Regulation of Organic Acid Production by Aspergilli

  • C. P. Kubicek
  • C. F. B. Witteveen
  • J. Visser
Part of the Federation of European Microbiological Societies Symposium Series book series (FEMS, volume 69)

Abstract

Within the fungal kingdom, the accumulation of organic acids in considerable amounts is one of the major domains of aspergilli. These acids may be summarised as falling into two groups, i.e. such derived from sugars by simple oxidation (i.e. gluconic acid, kojic acid) and those, which are related to tricarboxylic acid intermediates (citric, cis-itaconic, malic, oxalic and epoxy-succinic acid). The mechanisms by which aspergilli accumulate these organic acids have attracted the interest of numerous researchers through several decades (for review see Roehr et al., 1983a). The basic metabolic routes involved in the formation of these acids have been established, Figure 1: aspergilli can utilise two different pathways for glucose catabolism, i.e. the hexose-bisphosphate (Embden-Meyerhoff-Parnas) pathway and the hexosemonophosphate (pentose phosphate) shunt. It has been shown that the hexose-bisphosphate pathway prevails under conditions of high acid accumulation. In addition to these pathways, Aspergillus niger and some other species (as well as several other fungi) form a glucose oxidase, which catalyses the formation of glucono-8-lactone from glucose, hence connecting glucose utilisation with gluconate breakdown (Roehr et al., 1983b).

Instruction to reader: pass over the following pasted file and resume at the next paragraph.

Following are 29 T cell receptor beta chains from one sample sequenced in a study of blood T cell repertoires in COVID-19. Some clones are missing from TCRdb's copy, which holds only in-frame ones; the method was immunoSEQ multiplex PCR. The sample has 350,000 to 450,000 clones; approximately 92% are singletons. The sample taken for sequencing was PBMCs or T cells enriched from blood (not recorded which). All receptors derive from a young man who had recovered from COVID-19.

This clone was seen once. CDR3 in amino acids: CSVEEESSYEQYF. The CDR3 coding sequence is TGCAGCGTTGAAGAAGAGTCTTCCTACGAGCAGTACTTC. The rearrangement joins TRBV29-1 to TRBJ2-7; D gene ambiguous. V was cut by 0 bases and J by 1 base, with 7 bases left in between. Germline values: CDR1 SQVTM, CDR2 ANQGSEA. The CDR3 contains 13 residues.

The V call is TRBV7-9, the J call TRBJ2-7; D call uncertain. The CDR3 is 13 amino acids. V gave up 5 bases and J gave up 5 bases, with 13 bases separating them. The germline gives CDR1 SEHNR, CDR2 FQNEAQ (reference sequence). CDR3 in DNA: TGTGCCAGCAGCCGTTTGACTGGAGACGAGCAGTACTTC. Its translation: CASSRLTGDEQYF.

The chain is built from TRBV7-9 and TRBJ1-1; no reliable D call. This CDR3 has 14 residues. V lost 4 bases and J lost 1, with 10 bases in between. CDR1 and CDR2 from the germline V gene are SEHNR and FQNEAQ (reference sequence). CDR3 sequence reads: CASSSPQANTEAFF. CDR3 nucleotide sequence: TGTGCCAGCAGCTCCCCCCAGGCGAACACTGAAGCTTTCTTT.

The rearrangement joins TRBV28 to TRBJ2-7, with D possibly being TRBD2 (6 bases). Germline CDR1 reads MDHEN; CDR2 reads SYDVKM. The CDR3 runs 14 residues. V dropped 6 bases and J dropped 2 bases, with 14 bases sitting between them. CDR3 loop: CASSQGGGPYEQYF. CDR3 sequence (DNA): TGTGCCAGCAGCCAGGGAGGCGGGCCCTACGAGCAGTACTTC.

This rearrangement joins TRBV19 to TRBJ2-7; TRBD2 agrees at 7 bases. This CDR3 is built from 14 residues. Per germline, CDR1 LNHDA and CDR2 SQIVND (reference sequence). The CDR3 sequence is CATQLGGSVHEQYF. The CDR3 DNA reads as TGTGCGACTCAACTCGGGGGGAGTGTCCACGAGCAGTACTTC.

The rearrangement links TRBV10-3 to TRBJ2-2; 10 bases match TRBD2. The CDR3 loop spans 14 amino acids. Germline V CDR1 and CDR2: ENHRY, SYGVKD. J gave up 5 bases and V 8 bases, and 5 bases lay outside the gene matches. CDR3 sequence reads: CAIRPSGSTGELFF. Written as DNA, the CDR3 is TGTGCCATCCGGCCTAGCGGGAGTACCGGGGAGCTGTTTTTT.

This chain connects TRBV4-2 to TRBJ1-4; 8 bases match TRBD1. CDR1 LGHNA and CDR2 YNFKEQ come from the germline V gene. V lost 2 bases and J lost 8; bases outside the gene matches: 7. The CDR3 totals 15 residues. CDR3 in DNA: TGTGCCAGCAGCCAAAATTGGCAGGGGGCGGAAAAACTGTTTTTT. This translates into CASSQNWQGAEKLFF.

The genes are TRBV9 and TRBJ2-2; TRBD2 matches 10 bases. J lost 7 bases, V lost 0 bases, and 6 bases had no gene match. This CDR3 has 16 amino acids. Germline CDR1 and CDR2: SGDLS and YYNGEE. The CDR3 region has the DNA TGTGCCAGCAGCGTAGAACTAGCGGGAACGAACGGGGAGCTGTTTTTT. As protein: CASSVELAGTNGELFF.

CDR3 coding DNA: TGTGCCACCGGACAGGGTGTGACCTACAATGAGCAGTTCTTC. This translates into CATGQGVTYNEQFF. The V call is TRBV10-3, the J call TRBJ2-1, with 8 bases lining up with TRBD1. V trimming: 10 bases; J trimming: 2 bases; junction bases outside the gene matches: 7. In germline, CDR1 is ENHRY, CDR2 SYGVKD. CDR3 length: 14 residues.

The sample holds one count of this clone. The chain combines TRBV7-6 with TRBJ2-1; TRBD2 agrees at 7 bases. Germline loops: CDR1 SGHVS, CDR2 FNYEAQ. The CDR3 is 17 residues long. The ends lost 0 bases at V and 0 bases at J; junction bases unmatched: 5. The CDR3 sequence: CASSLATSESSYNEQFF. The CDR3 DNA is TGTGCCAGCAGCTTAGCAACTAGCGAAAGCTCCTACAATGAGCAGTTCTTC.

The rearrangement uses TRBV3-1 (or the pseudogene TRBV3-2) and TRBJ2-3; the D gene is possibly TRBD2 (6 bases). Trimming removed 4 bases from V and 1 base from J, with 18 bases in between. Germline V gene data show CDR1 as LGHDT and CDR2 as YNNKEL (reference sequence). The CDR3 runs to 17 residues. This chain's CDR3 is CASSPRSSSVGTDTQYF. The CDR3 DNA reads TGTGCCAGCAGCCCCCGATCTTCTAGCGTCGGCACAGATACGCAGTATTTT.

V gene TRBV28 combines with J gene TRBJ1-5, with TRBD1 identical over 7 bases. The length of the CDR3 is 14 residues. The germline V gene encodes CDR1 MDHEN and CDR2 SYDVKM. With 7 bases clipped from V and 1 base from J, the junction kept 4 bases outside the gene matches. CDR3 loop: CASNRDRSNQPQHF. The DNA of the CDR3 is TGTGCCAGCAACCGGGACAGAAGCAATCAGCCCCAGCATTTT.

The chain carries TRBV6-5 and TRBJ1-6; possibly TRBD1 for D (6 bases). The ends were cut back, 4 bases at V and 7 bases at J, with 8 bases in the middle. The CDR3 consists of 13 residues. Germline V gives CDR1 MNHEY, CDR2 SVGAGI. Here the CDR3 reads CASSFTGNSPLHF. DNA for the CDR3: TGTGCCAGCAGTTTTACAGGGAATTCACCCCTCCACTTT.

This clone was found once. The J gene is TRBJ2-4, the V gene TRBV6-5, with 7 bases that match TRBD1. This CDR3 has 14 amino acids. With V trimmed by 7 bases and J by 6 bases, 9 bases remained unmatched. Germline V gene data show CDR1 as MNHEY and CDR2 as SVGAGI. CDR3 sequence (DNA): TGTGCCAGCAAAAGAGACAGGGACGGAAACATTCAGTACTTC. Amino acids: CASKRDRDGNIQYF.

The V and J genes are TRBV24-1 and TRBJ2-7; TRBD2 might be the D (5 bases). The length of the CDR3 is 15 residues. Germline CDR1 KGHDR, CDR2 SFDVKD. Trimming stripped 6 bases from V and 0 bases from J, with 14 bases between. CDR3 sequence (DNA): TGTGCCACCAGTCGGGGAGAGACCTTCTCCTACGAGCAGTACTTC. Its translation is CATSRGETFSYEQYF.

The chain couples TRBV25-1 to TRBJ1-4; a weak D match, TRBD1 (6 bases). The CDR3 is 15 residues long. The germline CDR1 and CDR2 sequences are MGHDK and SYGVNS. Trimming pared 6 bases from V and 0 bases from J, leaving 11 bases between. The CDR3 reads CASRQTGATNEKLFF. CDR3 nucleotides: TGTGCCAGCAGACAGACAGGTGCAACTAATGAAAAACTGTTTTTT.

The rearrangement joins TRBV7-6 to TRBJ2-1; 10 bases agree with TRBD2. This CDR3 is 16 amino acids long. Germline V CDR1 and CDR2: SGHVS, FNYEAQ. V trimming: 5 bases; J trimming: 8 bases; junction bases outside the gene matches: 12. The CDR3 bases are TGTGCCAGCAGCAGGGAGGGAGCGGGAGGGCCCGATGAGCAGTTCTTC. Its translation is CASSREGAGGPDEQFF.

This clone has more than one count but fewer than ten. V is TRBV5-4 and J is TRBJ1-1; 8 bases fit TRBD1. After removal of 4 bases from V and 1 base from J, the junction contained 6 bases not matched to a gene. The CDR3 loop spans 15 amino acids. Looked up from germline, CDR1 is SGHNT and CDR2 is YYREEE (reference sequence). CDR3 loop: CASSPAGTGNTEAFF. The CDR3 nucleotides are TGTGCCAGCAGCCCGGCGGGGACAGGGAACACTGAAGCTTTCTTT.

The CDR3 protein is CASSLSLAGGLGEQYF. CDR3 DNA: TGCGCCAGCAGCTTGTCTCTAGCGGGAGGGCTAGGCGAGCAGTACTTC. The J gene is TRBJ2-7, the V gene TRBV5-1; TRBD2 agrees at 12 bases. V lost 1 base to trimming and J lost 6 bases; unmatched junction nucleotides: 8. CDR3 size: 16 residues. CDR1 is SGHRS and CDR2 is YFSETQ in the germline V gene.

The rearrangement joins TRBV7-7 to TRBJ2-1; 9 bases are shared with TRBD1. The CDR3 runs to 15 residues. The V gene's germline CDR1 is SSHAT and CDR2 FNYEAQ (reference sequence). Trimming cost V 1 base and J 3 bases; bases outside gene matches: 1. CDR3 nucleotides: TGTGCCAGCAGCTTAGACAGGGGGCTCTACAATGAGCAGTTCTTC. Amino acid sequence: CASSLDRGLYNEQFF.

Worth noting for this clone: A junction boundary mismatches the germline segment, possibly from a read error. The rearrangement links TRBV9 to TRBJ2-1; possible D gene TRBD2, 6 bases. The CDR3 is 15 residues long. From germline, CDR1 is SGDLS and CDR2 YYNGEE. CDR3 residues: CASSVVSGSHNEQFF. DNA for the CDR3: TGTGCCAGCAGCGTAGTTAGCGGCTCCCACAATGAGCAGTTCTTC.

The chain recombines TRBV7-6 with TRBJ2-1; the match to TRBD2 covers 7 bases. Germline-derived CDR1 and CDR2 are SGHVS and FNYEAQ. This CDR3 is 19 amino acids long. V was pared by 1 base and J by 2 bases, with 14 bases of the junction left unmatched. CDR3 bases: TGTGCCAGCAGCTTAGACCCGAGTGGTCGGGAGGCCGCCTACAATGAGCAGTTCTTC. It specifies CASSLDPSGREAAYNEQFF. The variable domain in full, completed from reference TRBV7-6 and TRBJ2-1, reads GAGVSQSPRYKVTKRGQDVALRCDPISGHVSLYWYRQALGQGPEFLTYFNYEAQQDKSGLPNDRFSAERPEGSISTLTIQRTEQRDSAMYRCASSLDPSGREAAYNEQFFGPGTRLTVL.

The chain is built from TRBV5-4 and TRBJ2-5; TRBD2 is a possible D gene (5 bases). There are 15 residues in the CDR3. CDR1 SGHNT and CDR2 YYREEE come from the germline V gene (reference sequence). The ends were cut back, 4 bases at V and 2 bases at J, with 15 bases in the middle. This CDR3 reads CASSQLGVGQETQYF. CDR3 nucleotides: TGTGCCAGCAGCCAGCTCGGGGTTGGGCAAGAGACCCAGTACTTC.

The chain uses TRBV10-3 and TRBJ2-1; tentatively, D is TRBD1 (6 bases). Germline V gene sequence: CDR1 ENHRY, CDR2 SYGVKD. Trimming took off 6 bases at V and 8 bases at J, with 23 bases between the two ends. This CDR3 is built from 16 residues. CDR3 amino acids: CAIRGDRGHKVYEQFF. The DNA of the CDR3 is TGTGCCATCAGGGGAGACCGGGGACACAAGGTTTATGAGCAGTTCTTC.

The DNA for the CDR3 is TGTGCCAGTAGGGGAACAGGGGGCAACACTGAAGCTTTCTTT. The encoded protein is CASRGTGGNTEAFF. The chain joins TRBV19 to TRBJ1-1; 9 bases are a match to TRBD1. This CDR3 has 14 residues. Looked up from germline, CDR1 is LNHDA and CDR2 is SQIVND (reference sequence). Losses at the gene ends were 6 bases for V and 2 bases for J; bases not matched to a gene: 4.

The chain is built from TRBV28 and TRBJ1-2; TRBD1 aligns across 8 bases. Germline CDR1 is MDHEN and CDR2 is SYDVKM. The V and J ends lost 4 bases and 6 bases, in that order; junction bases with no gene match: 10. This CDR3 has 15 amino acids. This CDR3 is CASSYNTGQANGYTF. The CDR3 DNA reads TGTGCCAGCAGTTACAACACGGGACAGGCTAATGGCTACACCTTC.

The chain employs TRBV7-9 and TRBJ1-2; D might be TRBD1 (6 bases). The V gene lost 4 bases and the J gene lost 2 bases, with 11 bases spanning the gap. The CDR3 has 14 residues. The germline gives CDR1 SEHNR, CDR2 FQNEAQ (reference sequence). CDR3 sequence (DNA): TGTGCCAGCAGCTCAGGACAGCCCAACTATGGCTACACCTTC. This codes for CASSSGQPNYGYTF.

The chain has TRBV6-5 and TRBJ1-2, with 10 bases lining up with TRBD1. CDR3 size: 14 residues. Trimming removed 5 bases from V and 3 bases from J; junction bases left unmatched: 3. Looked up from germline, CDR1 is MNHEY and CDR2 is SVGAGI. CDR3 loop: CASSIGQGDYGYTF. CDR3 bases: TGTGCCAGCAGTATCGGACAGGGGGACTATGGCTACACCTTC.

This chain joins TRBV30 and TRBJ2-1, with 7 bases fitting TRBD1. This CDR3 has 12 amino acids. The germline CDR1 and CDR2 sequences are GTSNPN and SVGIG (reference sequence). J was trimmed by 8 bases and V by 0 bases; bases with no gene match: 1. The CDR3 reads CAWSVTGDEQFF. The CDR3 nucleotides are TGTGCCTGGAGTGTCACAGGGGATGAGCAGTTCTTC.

Keywords

Aspergillus Niger Glucose Oxidase Gluconic Acid Itaconic Acid Tricarboxylic Acid Cycle 
These keywords were added by machine and not by the authors. This process is experimental and the keywords may be updated as the learning algorithm improves.

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Copyright information

© Springer Science+Business Media New York 1994

Authors and Affiliations

  • C. P. Kubicek
    • 1
  • C. F. B. Witteveen
    • 2
  • J. Visser
    • 1
  1. 1.Abteilung für Mikrobielle Biochemie, Institut für Biochemische Technologie und MikrobiologieTU WienWienAustria
  2. 2.Section Genetics, Department of GeneticsAgricultural UniversityWageningenThe Netherlands

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